Veiga Sponsors Blue-Law Repeal

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The Colorado Freedom

Veiga Sponsors Blue-Law Repeal

by Ari Armstrong, January 24, 2005

It took a Denver Democrat to introduce legislation expanding economic liberty.

As Lynn Bartels reviews in an excellent article for the January 22 Rocky Mountain News, State Senator Jennifer Veiga, a Democrat from Denver, has introduced Senate Bill 77 to repeal a section of the blue laws that prohibits the sale of most alcohol on Sundays.

"I've always thought the ban on Sunday sales on booze is silly," Veiga told Bartels. Silly, yes, and a blatant violation of individual rights to pursue economic trade. "I don't think the state should be in the business of dictating when a private business is open," Veiga added.

An information box that accompanies the article reviews current law and the proposed change. Unfortunately, Veiga's bill would only "allow local governments to decide whether liquor stores can sell booze from noon to 8 p.m. on Sundays." The legislature should lift the ban entirely (along with the ban on car sales), without the restriction in hours.

Currently, the News reports, 1,575 stores are licensed to sell liquor. They may not sell liquor on Sundays or Christmas. There is an exception: "Certain Colorado wineries that use at least 75 percent of locally grown products can sell on Sundays." Liquor stores "[c]an only sell alcohol and alcohol-related products, such as limes and corkscrews." 1,750 stores are licensed to sell "[o]nly fermented malt beverages that are not more than 3.2 percent alcohol by weight or 4 percent by volume..." Such stores "may sell other commodities, such as food" (which is why grocery stores generally sell "3.2 beer"). The reduced-alcohol beverages may be sold from "5 a.m. to midnight daily."

Bartels reviews two main arguments for maintaining the ban. Some favor the ban because they believe it enables the legislature to socially engineer behavior. Others favor it for reasons of outright economic protectionism.

Bartels quotes a Democrat and a Republican from the State Senate who favor the ban. She writes, "[Democrat Bob] Hagedorn said that Sunday sales send the wrong message for a state grappling with binge drinking on campuses and other alcohol-abuse problems." In other words, Hagedorn wants to violate the rights of hundreds of thousands of Coloradans because of the irresponsibility of a small minority. Besides, Hagedorn's laughable assertion is obviously politically self-serving: if he really wanted to "send a message," he would propose banning alcohol on Friday and Saturday, when most abuse occurs. It is the legislature's job to keep people from initiating violence, theft, and fraud. It is not the legislature's job to play Big Nanny and "send" us allegedly moral "messages." By opposing economic liberty on Sundays, the only message Hagedorn has sent is that he is a hypocrite who wishes to subvert justice to social nannying and political advantage.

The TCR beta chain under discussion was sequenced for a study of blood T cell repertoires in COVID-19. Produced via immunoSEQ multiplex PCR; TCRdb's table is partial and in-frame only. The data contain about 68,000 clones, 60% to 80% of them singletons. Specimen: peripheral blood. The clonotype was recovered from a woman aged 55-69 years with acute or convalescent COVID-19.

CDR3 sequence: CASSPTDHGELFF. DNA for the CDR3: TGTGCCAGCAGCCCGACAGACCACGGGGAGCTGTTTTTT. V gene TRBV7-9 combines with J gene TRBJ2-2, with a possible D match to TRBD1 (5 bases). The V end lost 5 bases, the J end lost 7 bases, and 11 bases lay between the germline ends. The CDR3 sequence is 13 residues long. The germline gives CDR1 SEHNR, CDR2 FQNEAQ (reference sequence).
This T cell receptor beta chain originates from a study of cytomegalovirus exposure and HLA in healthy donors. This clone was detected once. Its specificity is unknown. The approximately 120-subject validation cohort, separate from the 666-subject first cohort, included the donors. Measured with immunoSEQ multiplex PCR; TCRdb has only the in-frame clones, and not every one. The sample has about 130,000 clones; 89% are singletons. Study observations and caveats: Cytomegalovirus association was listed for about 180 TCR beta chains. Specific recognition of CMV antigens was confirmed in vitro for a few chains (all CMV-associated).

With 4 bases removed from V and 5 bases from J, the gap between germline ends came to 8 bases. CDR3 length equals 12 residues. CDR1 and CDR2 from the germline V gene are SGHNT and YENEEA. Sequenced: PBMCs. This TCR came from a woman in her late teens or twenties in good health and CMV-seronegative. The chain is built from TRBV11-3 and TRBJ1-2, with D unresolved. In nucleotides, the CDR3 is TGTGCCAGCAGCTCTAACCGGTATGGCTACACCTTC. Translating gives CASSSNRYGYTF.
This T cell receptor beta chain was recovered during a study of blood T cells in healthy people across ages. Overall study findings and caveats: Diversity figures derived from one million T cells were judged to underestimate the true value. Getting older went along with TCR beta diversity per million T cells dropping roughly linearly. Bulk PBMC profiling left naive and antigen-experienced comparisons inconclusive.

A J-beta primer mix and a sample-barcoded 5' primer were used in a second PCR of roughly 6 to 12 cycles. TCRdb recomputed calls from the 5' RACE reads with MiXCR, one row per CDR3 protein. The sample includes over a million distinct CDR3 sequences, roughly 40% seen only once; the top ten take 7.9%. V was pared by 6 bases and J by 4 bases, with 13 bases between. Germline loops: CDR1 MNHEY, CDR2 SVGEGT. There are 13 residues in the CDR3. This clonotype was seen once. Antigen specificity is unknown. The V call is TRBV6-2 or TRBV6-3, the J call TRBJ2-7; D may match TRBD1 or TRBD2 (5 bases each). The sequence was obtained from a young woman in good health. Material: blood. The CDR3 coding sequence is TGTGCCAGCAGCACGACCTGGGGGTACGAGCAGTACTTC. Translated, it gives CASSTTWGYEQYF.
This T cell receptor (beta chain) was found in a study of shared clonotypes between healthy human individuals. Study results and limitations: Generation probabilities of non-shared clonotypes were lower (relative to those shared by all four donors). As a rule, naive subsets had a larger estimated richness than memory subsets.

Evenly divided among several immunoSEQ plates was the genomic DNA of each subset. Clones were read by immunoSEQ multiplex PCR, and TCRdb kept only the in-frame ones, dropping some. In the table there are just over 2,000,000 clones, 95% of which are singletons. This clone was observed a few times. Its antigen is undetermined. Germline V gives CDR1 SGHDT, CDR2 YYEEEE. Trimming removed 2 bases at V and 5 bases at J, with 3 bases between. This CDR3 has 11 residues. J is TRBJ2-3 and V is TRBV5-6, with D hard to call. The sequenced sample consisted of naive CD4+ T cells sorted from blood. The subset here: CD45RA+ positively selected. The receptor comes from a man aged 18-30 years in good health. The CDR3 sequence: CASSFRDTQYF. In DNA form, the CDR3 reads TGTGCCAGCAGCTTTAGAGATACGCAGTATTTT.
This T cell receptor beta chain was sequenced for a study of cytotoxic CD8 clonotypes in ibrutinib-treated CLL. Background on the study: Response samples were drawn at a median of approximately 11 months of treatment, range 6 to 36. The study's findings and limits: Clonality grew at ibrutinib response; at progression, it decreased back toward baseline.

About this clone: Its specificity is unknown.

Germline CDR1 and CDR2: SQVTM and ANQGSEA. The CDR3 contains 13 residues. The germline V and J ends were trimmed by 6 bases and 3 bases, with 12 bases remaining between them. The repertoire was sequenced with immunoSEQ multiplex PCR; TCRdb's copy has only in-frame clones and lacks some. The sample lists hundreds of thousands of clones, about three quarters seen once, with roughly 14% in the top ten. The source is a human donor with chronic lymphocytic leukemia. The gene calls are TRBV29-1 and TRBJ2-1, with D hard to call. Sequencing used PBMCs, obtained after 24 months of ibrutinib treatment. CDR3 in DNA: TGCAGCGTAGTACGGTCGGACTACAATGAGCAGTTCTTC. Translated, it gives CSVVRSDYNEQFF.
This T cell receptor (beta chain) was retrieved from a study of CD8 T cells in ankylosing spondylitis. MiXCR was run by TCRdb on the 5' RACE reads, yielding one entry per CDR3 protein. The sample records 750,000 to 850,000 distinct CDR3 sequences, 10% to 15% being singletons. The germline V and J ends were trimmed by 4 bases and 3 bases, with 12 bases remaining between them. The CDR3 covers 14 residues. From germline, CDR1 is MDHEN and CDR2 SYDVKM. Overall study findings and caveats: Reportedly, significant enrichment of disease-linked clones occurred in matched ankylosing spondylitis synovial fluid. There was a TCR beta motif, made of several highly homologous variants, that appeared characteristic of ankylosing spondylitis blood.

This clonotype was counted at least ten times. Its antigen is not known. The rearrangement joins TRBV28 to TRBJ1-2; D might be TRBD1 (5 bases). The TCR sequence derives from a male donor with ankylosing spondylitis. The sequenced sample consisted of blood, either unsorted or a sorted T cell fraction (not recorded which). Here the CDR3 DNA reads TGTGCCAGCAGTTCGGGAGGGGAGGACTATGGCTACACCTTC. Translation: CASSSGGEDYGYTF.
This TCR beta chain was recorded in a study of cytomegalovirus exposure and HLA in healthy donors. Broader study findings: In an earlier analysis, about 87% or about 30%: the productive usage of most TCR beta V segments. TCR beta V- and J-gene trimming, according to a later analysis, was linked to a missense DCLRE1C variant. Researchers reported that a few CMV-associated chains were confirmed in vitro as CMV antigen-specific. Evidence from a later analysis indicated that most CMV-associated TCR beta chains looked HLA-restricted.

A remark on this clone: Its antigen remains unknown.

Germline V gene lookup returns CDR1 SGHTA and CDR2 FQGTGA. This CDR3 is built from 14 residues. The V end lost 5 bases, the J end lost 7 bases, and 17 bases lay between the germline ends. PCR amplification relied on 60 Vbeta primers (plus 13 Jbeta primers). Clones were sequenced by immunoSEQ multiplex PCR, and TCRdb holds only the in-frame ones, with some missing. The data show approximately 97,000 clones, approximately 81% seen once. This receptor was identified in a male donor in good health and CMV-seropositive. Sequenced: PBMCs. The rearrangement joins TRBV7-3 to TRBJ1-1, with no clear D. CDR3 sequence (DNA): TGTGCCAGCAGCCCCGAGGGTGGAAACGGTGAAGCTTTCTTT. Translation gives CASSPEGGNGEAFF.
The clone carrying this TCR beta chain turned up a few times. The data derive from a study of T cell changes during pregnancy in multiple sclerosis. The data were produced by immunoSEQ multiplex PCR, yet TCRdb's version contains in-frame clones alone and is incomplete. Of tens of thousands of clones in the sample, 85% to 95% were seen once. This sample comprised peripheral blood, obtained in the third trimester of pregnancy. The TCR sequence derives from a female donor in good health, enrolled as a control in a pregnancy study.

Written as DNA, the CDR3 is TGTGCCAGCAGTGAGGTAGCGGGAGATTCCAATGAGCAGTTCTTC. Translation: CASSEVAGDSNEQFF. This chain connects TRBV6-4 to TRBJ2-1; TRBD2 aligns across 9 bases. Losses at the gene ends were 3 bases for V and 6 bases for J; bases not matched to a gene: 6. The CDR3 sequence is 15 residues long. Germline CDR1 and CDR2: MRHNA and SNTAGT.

Similarly, Shawn Mitchell, the Republican, told Bartels, "I don't think we have a problem selling too little liquor in the world... If there weren't a law right now, I wouldn't vote to ban sales on Sunday. But I think it might be healthy to let them stay closed one day a week." However, it is not the job of the legislature to decide how much liquor people buy or whether selling products on certain days of the week is "healthy." What is unhealthy is for alleged Republicans to back socialistic legislation that controls economic activity. Like the comments of fellow Nanny Statist Hagedorn, Mitchell's position is hypocritical. If Mitchell really thought the law is a good idea, then he would want to introduce it if it didn't exist. His dithering indicates that he, too, is motivated more by politics.

Bartels reveals a protectionist argument that I hadn't considered before. She writes, "Most liquor store owners don't support Sunday sales, said Chuck Ford, lobbyist for the Colorado Licensed Beverage Association. He said if liquor stores can sell on Sundays, the stores that sell 3.2 beverages will argue it's unfair competition. They'll want to sell 'real' beer, wine and liquor, too. 'The big-box outlets will destroy mom-and-pop operations,' Ford said."

Obviously, prohibiting grocery stores from selling other liquor is unfair and also a violation of economic liberty. So some owners of liquor stores want to keep their monopoly on hard liquor, and in exchange they are willing to give grocery-type stores a monopoly on Sunday sales.

But it is not the job of the legislature to impose economic protectionism to the advantage of certain businesses -- and to the disadvantage of other businesses and consumers. It doesn't matter how many lobbyists the protectionists hire or how many campaign contributions they make -- economic protectionism is an unjust violation of individual rights, and it should be abolished.

Business owners have a right to sell whatever alcoholic beverages they choose, and consumers have a right to buy them. It's possible that "big-box outlets" are able to achieve greater economies of scale, lower prices, and better selection. It's also possible that some "mom-and-pop operations" are able to offer better service and specialty items. Regardless, consumers have a right to buy from whomever they please, without legislative interference.

Though Veiga's bill is too limited, its passage would be a good step toward the achievement of economic liberty and the overturning of protectionism. Shame on the big-government Republicans who will undoubtedly vote against Veiga's bill. Three cheers for those from both parties who choose to defend economic liberty in this matter.

For more information about blue laws in Colorado, please see the following articles.

Blue Law Special

Blue Laws Survive Another Year

Blue Laws Put Crimp on Economic Freedom

Blue No More: The Joys of Economic Liberty

The Colorado Freedom